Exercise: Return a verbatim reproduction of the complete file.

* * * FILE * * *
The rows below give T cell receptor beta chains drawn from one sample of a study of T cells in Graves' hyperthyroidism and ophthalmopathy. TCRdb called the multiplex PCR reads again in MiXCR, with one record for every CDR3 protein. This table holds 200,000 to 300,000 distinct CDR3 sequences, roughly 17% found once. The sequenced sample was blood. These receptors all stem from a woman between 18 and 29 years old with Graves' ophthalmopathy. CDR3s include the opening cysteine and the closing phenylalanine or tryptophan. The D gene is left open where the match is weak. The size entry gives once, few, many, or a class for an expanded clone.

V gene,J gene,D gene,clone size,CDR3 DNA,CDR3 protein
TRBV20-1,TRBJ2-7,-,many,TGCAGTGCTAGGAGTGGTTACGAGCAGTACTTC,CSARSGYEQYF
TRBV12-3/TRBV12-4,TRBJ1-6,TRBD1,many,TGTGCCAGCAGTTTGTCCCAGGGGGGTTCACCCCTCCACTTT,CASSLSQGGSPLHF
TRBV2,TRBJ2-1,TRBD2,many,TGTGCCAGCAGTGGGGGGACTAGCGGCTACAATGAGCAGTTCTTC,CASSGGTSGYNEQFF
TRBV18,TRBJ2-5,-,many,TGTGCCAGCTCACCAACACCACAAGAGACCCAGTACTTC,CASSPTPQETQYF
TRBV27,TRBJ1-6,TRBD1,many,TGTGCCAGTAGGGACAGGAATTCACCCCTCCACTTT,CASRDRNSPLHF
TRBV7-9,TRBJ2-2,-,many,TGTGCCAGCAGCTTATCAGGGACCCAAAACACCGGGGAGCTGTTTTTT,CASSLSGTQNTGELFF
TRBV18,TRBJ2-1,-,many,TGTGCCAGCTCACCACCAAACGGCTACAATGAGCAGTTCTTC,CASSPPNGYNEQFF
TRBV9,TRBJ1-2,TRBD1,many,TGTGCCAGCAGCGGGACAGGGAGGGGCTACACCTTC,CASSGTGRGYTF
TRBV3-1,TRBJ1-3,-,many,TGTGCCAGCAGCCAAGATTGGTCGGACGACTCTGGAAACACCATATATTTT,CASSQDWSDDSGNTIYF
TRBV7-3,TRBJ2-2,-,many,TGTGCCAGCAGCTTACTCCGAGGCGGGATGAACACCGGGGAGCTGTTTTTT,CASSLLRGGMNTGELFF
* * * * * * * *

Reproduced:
The rows below give T cell receptor beta chains drawn from one sample of a study of T cells in Graves' hyperthyroidism and ophthalmopathy. TCRdb called the multiplex PCR reads again in MiXCR, with one record for every CDR3 protein. This table holds 200,000 to 300,000 distinct CDR3 sequences, roughly 17% found once. The sequenced sample was blood. These receptors all stem from a woman between 18 and 29 years old with Graves' ophthalmopathy. CDR3s include the opening cysteine and the closing phenylalanine or tryptophan. The D gene is left open where the match is weak. The size entry gives once, few, many, or a class for an expanded clone.

V gene,J gene,D gene,clone size,CDR3 DNA,CDR3 protein
TRBV20-1,TRBJ2-7,-,many,TGCAGTGCTAGGAGTGGTTACGAGCAGTACTTC,CSARSGYEQYF
TRBV12-3/TRBV12-4,TRBJ1-6,TRBD1,many,TGTGCCAGCAGTTTGTCCCAGGGGGGTTCACCCCTCCACTTT,CASSLSQGGSPLHF
TRBV2,TRBJ2-1,TRBD2,many,TGTGCCAGCAGTGGGGGGACTAGCGGCTACAATGAGCAGTTCTTC,CASSGGTSGYNEQFF
TRBV18,TRBJ2-5,-,many,TGTGCCAGCTCACCAACACCACAAGAGACCCAGTACTTC,CASSPTPQETQYF
TRBV27,TRBJ1-6,TRBD1,many,TGTGCCAGTAGGGACAGGAATTCACCCCTCCACTTT,CASRDRNSPLHF
TRBV7-9,TRBJ2-2,-,many,TGTGCCAGCAGCTTATCAGGGACCCAAAACACCGGGGAGCTGTTTTTT,CASSLSGTQNTGELFF
TRBV18,TRBJ2-1,-,many,TGTGCCAGCTCACCACCAAACGGCTACAATGAGCAGTTCTTC,CASSPPNGYNEQFF
TRBV9,TRBJ1-2,TRBD1,many,TGTGCCAGCAGCGGGACAGGGAGGGGCTACACCTTC,CASSGTGRGYTF
TRBV3-1,TRBJ1-3,-,many,TGTGCCAGCAGCCAAGATTGGTCGGACGACTCTGGAAACACCATATATTTT,CASSQDWSDDSGNTIYF
TRBV7-3,TRBJ2-2,-,many,TGTGCCAGCAGCTTACTCCGAGGCGGGATGAACACCGGGGAGCTGTTTTTT,CASSLLRGGMNTGELFF